JH: In the story Contempt the main protagonist works on a building site but also reads a lot about pre-history. He has fallen out of university and working as a labourer lives a loose, undirected life amongst other labourers, immigrants and drifters. There is a line in the story, 'whatever they were, nothing remains of their thoughts and feelings',which comes up in his readings about Neanderthals. That line could also refer to many of the characters that feature in this collection. Did you deliberately set out to offer a record of those whom society and literature usually ignores? The collection certainly seems to have a coherent theme concerning marginalised lives.

AO'R: In a roundabout way, yes. I felt the urge to write about people and predicaments that I didn’t see much written about. And I tried to do that in a kind of ruthless, surgical way. I don't make assumptions that stories should warm your heart, increase your love of humanity, etc. and I don't write like that. I follow Chekov in that approach. But I wouldn’t call my characters marginalised. A young Polish immigrant in Dublin is hardly marginalised, nor an unemployed person, nor even an alcoholic. Unless the only ones not marginalised are journalists and TV presenters. Instead the coherent theme – of most of the stories – is of people who have stumbled into a situation where received beliefs and wisdom are not much use to them. ‘Lift not the painted veil that those who live call life’ kind of thing. In ‘Lost and Found’, for example, a rather middle-class, middle-everything man gets his umbrella stolen. Later, he finds the culprit on a bus, a 13 year old boy. Something like that happened to a friend of mine. I don’t want to give away the story but he’s plunged into a situation that really tests who he is. I’d go further than that: he has entered a boundary situation where he is forced to create who he really is. No advice column, no psychology lessons, no ten commandments are there to guide him. From the outside we speak of ‘characters’ with characteristics more or less fixed. But from the inside there is only the world. A character drags a whole world along with him or her. To get back to the story Contempt you mention, the main character Ruben has marginalised himself. He’s in a long line of outsiders from Diogenes to Mersault to Beckett’s rambling tramps. But even to put it in that way is to nudge the reader to a particular interpretation and I don’t want to do that. The reader is going to have to decide for himself/herself whether this guy needs a dose of Zoloft, or whether he just stopped believing in something the rest of us never bothered questioning. That's a core theme, but the story is also intended to be an accurate vignette of a construction site in Dublin during the boom. I can even point to which one.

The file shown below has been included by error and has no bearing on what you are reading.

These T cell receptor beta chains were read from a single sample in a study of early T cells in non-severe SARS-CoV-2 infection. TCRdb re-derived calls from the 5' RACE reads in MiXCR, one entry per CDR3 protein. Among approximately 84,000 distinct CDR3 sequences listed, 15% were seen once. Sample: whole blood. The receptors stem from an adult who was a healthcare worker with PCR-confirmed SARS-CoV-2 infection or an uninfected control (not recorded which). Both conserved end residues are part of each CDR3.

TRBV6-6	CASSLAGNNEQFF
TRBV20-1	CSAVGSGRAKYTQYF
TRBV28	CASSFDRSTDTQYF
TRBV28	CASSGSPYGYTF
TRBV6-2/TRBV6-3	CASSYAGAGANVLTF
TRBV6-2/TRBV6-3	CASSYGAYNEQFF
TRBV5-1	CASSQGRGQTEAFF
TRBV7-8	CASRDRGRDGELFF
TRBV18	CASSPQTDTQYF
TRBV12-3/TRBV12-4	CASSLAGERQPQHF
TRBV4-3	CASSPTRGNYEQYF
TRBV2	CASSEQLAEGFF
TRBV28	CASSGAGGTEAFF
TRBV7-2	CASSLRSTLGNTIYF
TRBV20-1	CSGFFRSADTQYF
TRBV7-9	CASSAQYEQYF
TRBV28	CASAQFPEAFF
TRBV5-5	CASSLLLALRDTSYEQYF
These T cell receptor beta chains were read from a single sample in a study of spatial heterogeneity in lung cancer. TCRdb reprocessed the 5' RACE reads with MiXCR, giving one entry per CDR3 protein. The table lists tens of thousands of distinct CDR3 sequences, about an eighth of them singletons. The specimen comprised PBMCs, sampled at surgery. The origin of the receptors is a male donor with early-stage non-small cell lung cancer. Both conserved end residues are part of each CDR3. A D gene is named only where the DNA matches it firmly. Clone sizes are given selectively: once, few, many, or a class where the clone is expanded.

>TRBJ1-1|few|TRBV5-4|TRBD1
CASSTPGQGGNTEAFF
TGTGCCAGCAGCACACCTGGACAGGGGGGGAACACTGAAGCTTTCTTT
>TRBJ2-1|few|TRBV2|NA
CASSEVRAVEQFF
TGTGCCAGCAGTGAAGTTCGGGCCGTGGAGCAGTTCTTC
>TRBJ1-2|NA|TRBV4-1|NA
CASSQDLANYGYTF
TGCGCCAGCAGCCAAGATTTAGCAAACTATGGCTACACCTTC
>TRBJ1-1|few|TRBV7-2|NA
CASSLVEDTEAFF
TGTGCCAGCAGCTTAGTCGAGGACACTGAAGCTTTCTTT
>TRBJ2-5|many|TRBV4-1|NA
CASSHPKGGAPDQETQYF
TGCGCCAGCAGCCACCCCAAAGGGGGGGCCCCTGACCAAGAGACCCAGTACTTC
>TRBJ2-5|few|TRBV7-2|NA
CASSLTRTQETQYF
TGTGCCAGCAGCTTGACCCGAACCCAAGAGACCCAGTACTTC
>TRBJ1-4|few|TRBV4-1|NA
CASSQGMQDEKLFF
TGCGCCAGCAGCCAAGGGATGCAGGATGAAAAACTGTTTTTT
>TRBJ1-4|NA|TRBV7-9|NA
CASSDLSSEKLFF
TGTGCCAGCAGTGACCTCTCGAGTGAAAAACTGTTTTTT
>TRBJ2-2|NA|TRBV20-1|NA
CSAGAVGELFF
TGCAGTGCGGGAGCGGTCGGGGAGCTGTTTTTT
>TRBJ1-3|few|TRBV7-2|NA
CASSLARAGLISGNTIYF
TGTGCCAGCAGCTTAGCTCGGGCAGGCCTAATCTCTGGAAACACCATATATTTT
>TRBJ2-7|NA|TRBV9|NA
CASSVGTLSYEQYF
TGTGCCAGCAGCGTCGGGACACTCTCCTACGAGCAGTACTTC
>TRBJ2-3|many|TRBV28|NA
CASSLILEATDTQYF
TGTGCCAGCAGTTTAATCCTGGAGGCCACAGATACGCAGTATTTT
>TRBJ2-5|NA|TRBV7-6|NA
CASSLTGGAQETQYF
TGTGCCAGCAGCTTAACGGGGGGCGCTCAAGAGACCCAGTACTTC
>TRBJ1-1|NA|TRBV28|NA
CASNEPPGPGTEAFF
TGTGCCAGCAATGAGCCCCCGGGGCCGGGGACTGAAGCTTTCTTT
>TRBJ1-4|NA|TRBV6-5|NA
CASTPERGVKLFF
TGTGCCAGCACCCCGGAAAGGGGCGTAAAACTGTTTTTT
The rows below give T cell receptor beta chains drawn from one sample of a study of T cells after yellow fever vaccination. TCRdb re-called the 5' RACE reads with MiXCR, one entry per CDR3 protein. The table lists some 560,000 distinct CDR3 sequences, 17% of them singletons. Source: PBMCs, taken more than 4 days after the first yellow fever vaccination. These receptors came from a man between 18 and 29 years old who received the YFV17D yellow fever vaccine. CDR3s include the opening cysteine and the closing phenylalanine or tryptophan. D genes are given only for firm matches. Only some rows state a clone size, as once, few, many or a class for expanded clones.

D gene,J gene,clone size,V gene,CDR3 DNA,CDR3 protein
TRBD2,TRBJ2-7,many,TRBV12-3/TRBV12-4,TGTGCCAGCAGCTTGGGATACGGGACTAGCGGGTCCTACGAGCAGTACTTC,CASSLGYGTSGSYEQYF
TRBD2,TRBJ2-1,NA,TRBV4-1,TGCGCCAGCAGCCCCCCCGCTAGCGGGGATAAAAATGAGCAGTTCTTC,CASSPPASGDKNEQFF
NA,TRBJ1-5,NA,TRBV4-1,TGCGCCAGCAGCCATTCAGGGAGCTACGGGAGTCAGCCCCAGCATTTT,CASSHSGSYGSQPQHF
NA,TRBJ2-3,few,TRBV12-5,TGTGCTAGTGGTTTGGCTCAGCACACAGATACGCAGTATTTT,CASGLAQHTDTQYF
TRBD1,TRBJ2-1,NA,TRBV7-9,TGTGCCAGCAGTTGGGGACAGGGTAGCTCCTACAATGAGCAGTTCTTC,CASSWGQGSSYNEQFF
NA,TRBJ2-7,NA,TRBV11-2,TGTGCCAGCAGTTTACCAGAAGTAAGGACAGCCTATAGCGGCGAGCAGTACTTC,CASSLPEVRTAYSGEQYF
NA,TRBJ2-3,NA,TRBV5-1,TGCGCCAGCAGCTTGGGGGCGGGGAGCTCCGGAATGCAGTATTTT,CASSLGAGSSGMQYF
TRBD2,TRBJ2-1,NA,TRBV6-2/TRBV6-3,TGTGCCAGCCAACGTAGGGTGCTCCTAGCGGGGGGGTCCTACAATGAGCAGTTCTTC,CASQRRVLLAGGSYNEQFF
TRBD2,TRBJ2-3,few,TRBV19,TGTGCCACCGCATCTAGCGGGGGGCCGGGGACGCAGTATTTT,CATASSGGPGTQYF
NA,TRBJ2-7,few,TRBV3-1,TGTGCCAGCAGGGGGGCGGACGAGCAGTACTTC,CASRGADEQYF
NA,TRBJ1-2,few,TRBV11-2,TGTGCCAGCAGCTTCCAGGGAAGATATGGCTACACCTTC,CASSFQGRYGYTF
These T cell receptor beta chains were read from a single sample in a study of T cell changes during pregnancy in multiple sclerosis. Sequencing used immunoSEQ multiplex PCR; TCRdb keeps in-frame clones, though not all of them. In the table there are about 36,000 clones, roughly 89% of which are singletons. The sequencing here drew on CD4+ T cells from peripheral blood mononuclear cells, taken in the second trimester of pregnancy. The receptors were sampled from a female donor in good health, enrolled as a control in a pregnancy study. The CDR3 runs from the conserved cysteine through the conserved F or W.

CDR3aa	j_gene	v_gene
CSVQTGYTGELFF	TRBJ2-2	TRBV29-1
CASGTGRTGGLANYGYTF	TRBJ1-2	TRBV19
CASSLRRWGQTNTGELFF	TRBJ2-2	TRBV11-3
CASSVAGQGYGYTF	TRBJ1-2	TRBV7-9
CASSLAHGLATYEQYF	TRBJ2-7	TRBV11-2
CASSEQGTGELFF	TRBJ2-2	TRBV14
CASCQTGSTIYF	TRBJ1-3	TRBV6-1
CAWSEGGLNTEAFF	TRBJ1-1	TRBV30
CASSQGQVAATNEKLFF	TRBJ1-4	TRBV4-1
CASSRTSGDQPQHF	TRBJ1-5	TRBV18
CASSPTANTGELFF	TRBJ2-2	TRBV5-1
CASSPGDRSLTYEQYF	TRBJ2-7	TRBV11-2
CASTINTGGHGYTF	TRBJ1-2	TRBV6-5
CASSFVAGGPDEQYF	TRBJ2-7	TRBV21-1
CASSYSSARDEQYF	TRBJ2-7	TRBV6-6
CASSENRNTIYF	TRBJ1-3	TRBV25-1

JH: Do you think your literature is political? These stories aren't cosy or comfortable though, that is not to say, they are not comforting. Still, they are likely to make a reader question the soft assumptions. Is that political? Are writers political?

AO'R: Your question catches me by surprise. I’d never thought of my work as in any way political. Yet, when I look at the settings of the stories, I see that they are post-communist Poland, Ireland during the boom years, and Ireland as a post-Catholic place. All of these deep-reaching shifts in society were undeniably political and driven by, well, the absence or abandonment of an ideology rather than any codified ideology. I think books, or fiction to be specific, occupies a less political role than it has in other decades and other countries. When I lived in Poland I caught the tail-end of an attitude that said writers were outside ‘the System’ and would tell truths that you don’t get in the ‘official’ version. That notion is far remote, almost meaningless, against the backdrop of being a writer today. One editor, when I touched on this subject, actually said, ‘what is there to rebel against?’ Clearly not a Marlon Brando fan.

JH: This is a collection with mainly male characters. In fact it might be one of the most sustained examples of mainly young(ish) male voices I’ve come across in a collection for a long while. Was that deliberate or did it just work out that way?